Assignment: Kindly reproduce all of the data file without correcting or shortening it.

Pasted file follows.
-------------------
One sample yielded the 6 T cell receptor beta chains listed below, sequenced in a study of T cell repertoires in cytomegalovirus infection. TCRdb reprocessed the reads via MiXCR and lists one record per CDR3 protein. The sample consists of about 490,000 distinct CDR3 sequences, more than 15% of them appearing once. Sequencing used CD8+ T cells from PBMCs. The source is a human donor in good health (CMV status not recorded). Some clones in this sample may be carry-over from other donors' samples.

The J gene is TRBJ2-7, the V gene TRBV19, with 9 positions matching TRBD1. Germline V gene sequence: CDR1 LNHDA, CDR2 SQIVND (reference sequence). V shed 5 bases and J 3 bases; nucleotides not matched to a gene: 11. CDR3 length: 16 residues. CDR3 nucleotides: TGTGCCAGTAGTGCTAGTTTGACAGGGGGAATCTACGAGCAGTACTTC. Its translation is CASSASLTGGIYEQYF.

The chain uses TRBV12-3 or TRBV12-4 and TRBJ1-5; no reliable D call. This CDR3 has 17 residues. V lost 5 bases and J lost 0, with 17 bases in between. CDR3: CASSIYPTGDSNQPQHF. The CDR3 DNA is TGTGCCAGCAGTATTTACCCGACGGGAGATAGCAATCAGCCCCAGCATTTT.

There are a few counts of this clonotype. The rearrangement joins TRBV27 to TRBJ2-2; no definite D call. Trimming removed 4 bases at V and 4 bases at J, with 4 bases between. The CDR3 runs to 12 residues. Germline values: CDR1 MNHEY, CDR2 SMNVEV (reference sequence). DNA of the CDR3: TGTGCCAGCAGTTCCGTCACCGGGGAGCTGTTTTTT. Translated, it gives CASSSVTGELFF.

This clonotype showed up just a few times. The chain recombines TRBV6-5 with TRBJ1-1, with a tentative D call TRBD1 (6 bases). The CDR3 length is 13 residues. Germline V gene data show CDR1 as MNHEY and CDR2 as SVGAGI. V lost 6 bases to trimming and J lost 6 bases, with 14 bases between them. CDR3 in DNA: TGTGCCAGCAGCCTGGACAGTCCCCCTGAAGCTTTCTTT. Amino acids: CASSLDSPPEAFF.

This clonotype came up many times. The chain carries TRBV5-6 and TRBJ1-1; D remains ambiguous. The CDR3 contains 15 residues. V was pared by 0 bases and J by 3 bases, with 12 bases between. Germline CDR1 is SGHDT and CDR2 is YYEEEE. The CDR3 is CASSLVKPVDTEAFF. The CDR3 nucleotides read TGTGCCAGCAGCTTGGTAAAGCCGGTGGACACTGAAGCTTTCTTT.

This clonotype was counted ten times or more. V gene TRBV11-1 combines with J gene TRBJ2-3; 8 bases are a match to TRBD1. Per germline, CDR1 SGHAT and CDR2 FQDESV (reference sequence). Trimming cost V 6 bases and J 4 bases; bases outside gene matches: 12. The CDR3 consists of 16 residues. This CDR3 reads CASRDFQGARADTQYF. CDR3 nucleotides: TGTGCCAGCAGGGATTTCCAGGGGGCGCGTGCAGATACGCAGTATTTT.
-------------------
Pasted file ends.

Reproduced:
One sample yielded the 6 T cell receptor beta chains listed below, sequenced in a study of T cell repertoires in cytomegalovirus infection. TCRdb reprocessed the reads via MiXCR and lists one record per CDR3 protein. The sample consists of about 490,000 distinct CDR3 sequences, more than 15% of them appearing once. Sequencing used CD8+ T cells from PBMCs. The source is a human donor in good health (CMV status not recorded). Some clones in this sample may be carry-over from other donors' samples.

The J gene is TRBJ2-7, the V gene TRBV19, with 9 positions matching TRBD1. Germline V gene sequence: CDR1 LNHDA, CDR2 SQIVND (reference sequence). V shed 5 bases and J 3 bases; nucleotides not matched to a gene: 11. CDR3 length: 16 residues. CDR3 nucleotides: TGTGCCAGTAGTGCTAGTTTGACAGGGGGAATCTACGAGCAGTACTTC. Its translation is CASSASLTGGIYEQYF.

The chain uses TRBV12-3 or TRBV12-4 and TRBJ1-5; no reliable D call. This CDR3 has 17 residues. V lost 5 bases and J lost 0, with 17 bases in between. CDR3: CASSIYPTGDSNQPQHF. The CDR3 DNA is TGTGCCAGCAGTATTTACCCGACGGGAGATAGCAATCAGCCCCAGCATTTT.

There are a few counts of this clonotype. The rearrangement joins TRBV27 to TRBJ2-2; no definite D call. Trimming removed 4 bases at V and 4 bases at J, with 4 bases between. The CDR3 runs to 12 residues. Germline values: CDR1 MNHEY, CDR2 SMNVEV (reference sequence). DNA of the CDR3: TGTGCCAGCAGTTCCGTCACCGGGGAGCTGTTTTTT. Translated, it gives CASSSVTGELFF.

This clonotype showed up just a few times. The chain recombines TRBV6-5 with TRBJ1-1, with a tentative D call TRBD1 (6 bases). The CDR3 length is 13 residues. Germline V gene data show CDR1 as MNHEY and CDR2 as SVGAGI. V lost 6 bases to trimming and J lost 6 bases, with 14 bases between them. CDR3 in DNA: TGTGCCAGCAGCCTGGACAGTCCCCCTGAAGCTTTCTTT. Amino acids: CASSLDSPPEAFF.

This clonotype came up many times. The chain carries TRBV5-6 and TRBJ1-1; D remains ambiguous. The CDR3 contains 15 residues. V was pared by 0 bases and J by 3 bases, with 12 bases between. Germline CDR1 is SGHDT and CDR2 is YYEEEE. The CDR3 is CASSLVKPVDTEAFF. The CDR3 nucleotides read TGTGCCAGCAGCTTGGTAAAGCCGGTGGACACTGAAGCTTTCTTT.

This clonotype was counted ten times or more. V gene TRBV11-1 combines with J gene TRBJ2-3; 8 bases are a match to TRBD1. Per germline, CDR1 SGHAT and CDR2 FQDESV (reference sequence). Trimming cost V 6 bases and J 4 bases; bases outside gene matches: 12. The CDR3 consists of 16 residues. This CDR3 reads CASRDFQGARADTQYF. CDR3 nucleotides: TGTGCCAGCAGGGATTTCCAGGGGGCGCGTGCAGATACGCAGTATTTT.